Update: Consistent? Absolutely! Step one, then step two!
My brother says “yes.” I remain unconvinced.
Watch this video of the Massachusetts gubernatorial debate. Romney argues forcefully that he will not change the pro-life laws. In fact, he argues with the sort of passion that suggests he is either (a) an extremely polished liar or (b) earnestly committed to what he is saying.
If you watch this interview with Jan Mickelson, though, where Mitt doesn’t know he’s being videotaped, you’ll see the exact same passion that he demonstrated in the gubernatorial debates. He’s so passionate that he barely restrains himself, an excellent indication that he is not managing his words so they are politically appropriate. Rather, he is earnestly committed to the separation of church and state.
On this issue, at least, Mitt seems consistent. As for the others? I don’t know, but it’s plausible that the same explanation could be used for all of them–personally, Mitt has always held conservative opinions but has thought that his political position needs to represent the will of the people that elect him.
What is clear is that the “flip-flopping” charge is probably the single greatest hurdle Romney will have to overcome. Reminders of Kerry will doubtlessly prove rhetorically effective, even if inaccurate.
(HT: Jim for the first video)
Although Romney states toward the end of that clip of the gubernatorial debate that he does not want to be labeled either pro-choice or pro-life, he explicitly affirms his commitment to a women’s right to choose and he makes that statement without any reference to legal precedents. Also, he says that his commitment goes back to 1970, when his mother ran for Senate as a pro-choice candidate.
In the clip from the radio show, he states that he is pro-life and that his record as governor of Massachusetts affirms that, which I grant that it does in the way he views it. He did nothing to change the pro-choice laws but vetoed bills once he was in office and realized that he was pro-life.
I do, however, appreciate his apparent respect for the separation of church and state, which the current Administration sorely lacks, but it’s interesting to me that he excludes his Mormonism from the debate with the radio host. It appears that his secular and sacred values inhabit different spheres and that he believes the latter has no bearing on his run for the secular office of the Presidency.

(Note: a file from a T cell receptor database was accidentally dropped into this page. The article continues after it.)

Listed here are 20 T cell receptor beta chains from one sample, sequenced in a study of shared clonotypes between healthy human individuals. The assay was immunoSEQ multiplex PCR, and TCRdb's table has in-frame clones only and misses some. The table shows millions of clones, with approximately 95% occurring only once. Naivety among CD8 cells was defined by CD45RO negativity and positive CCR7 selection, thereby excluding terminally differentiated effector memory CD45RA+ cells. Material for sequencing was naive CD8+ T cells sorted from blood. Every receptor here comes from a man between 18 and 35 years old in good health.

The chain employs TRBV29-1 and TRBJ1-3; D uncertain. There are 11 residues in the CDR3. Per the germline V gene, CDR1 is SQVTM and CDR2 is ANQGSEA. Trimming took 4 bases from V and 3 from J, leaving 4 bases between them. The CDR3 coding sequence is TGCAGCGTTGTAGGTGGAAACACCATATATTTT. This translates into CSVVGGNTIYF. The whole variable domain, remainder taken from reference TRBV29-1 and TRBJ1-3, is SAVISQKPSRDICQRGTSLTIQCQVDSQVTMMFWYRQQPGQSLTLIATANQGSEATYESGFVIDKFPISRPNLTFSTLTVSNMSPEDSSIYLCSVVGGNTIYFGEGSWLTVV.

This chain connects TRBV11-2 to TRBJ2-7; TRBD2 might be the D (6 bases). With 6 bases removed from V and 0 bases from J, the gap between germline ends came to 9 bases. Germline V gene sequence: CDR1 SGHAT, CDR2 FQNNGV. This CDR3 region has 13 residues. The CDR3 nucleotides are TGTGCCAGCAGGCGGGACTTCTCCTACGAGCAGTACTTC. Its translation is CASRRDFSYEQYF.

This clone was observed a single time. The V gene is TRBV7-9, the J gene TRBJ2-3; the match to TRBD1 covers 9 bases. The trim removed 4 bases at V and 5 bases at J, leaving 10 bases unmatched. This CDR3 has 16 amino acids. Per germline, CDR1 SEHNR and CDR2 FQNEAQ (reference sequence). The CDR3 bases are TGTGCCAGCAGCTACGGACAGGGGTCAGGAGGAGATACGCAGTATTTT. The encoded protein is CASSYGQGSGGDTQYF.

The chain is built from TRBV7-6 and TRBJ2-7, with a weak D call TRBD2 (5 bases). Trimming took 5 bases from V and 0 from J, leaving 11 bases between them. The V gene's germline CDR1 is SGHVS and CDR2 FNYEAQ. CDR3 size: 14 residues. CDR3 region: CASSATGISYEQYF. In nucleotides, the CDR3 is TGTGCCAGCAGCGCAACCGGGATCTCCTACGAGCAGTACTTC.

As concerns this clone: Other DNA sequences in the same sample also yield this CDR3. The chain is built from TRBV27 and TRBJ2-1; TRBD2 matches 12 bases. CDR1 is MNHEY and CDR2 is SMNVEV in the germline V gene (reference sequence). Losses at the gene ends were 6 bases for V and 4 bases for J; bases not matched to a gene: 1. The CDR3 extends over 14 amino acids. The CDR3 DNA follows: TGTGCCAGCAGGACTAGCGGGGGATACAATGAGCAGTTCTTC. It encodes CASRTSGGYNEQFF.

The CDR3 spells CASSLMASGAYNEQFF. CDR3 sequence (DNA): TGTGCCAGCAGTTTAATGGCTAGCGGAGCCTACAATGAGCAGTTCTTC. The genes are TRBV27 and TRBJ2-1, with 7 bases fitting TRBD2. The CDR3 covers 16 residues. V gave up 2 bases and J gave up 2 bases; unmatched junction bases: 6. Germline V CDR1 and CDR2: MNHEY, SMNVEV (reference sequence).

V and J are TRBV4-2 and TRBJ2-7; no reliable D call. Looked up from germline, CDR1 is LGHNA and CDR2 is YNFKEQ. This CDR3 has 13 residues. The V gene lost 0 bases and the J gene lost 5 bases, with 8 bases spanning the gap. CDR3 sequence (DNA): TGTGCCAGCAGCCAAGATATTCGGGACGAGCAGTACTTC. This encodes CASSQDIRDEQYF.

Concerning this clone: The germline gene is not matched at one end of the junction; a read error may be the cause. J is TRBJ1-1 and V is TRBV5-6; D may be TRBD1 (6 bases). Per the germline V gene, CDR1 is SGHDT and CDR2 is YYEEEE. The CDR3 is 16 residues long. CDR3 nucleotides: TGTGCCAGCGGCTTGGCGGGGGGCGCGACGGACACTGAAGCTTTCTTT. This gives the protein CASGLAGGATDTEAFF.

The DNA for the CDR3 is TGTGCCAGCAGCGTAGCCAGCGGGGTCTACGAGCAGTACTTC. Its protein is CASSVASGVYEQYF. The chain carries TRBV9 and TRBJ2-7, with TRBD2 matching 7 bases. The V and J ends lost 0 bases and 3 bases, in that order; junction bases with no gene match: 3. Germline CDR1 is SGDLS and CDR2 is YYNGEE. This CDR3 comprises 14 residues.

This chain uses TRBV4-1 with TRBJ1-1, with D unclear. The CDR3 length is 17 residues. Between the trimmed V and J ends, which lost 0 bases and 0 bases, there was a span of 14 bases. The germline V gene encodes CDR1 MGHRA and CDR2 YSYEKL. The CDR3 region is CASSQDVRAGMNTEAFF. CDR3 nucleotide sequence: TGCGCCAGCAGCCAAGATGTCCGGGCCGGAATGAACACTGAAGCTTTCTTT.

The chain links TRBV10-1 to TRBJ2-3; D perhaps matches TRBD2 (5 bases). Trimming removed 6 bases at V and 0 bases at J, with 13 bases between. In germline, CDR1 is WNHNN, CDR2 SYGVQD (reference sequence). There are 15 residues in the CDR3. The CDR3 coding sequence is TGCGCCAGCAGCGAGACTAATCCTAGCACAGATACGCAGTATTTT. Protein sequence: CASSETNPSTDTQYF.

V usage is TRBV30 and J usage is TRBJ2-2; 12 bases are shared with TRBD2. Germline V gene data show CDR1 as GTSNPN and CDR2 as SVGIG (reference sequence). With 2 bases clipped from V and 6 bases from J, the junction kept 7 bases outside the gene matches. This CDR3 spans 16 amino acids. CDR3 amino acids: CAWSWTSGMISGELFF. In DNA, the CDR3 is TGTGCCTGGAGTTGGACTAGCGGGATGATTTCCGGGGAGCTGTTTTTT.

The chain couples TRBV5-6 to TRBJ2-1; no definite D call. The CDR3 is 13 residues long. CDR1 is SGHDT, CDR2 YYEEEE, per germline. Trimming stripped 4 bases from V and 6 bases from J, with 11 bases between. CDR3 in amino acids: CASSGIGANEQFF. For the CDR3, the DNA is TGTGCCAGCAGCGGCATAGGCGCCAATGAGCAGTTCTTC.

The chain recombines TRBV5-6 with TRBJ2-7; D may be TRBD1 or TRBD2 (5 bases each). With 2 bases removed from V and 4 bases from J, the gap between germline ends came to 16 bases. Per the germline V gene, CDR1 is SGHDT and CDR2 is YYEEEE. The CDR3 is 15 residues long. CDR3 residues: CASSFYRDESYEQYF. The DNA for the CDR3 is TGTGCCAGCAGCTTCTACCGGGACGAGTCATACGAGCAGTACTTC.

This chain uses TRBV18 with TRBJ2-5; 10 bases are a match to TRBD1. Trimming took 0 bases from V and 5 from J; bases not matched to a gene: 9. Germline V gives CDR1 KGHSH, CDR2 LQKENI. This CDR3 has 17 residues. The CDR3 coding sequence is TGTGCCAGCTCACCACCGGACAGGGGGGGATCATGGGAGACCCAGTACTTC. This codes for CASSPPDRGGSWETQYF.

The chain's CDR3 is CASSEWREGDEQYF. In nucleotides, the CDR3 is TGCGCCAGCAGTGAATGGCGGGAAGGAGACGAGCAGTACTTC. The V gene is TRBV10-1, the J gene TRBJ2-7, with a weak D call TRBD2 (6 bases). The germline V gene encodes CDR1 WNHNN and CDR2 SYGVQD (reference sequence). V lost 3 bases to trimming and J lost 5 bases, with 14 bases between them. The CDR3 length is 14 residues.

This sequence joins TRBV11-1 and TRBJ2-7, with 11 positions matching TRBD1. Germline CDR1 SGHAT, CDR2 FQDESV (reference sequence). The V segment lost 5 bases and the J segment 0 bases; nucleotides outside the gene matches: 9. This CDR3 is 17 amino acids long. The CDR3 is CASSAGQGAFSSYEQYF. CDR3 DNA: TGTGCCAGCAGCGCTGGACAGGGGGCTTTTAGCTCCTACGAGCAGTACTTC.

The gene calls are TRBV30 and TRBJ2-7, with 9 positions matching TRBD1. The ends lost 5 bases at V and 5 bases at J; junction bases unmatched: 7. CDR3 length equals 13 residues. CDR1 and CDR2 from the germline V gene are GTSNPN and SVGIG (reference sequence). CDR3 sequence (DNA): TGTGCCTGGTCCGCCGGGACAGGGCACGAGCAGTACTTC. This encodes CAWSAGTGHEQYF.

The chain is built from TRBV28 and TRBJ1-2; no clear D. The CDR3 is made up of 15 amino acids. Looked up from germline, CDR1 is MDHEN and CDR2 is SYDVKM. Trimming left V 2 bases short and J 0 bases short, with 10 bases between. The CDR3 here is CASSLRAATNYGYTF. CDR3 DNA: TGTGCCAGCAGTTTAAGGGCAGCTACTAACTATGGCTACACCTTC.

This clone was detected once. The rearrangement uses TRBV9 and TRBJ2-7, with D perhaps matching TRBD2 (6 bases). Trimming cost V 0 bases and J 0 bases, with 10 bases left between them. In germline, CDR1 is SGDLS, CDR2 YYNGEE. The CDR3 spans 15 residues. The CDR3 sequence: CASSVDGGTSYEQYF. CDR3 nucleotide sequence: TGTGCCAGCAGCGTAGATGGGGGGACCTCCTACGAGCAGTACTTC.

Romney has walked a fine line throughout his political career with regard to abortion but he said himself that his commitment to a woman’s right to choose goes back over 30 years. Regardless of whether or not being pro-choice conflicts with his religious beliefs, one must admit that he has changed positions dramatically on this issue, unless he was being disingenuous with the people of Massachusetts about his commitment to preserve a woman’s right to choose simply to get elected. But that’s impossible.
1. Exactly how do you know he’s oblivious to being videotaped? Didn’t Romney’s camp put this video on YouTube?
2. Even if he thinks he’s not being videotaped, it’s a radio interview.
3. “…personally, Mitt has always held conservative opinions but has thought that his political position needs to represent the will of the people that elect him.”
Which is pretty much a concession that he is a walking stereotype–never mind his principles, only mind his politics.
The second half of the video is an off-air debate between Romney and the radio host about whether being pro-choice is at odds with Mormon beliefs. Romney states that it is not and there are people in leadership in the church who are pro-choice.
But he also says that, in the 1,000 years after his return to Earth, Christ will reign from two places– Jerusalem and Missouri.
I see–the second half, the jumpy Mitt half, is where he’s off air, freestylin’. My favorite part is where he faults Mickelson’s interpretive ability by saying “You’re not a lawyer.”
Thanks for the feedback. I wrote that post in a hurry and should have thought through it a bit more.
1) Prufrock, you wrote: “Romney has walked a fine line throughout his political career with regard to abortion but he said himself that his commitment to a woman’s right to choose goes back over 30 years. Regardless of whether or not being pro-choice conflicts with his religious beliefs, one must admit that he has changed positions dramatically on this issue, unless he was being disingenuous with the people of Massachusetts about his commitment to preserve a woman’s right to choose simply to get elected.”
It is clear that he has changed his mind. The question seems to be what sort of change he experienced–whether it is genuine or politically motivated. I posted the two videos above to argue that the passion with which he argues that he is pro-life suggests to me the change is real.
2) Jim, I was wrong about him not knowing. There was some confusion about it (Mickleson, the radio host, was the first person to release the video–when I first saw it on YouTube, I don’t remember it having Mitt’s stuff all over it).
3) Jim, I should have held off offering that explanation. It’s bunk and I don’t buy it myself. Again, the question was whether he is a flip-flopper of the Kerry variety, which I take to mean someone who changes opinions for political purposes. I think that on the abortion issue, Mitt has not. On the other issues, I don’t know. But his clear adherence to the separation of Church and State make the issue pretty complex, it seems–too complex for a hurried blog post, in fact. Apologies for the sloppiness!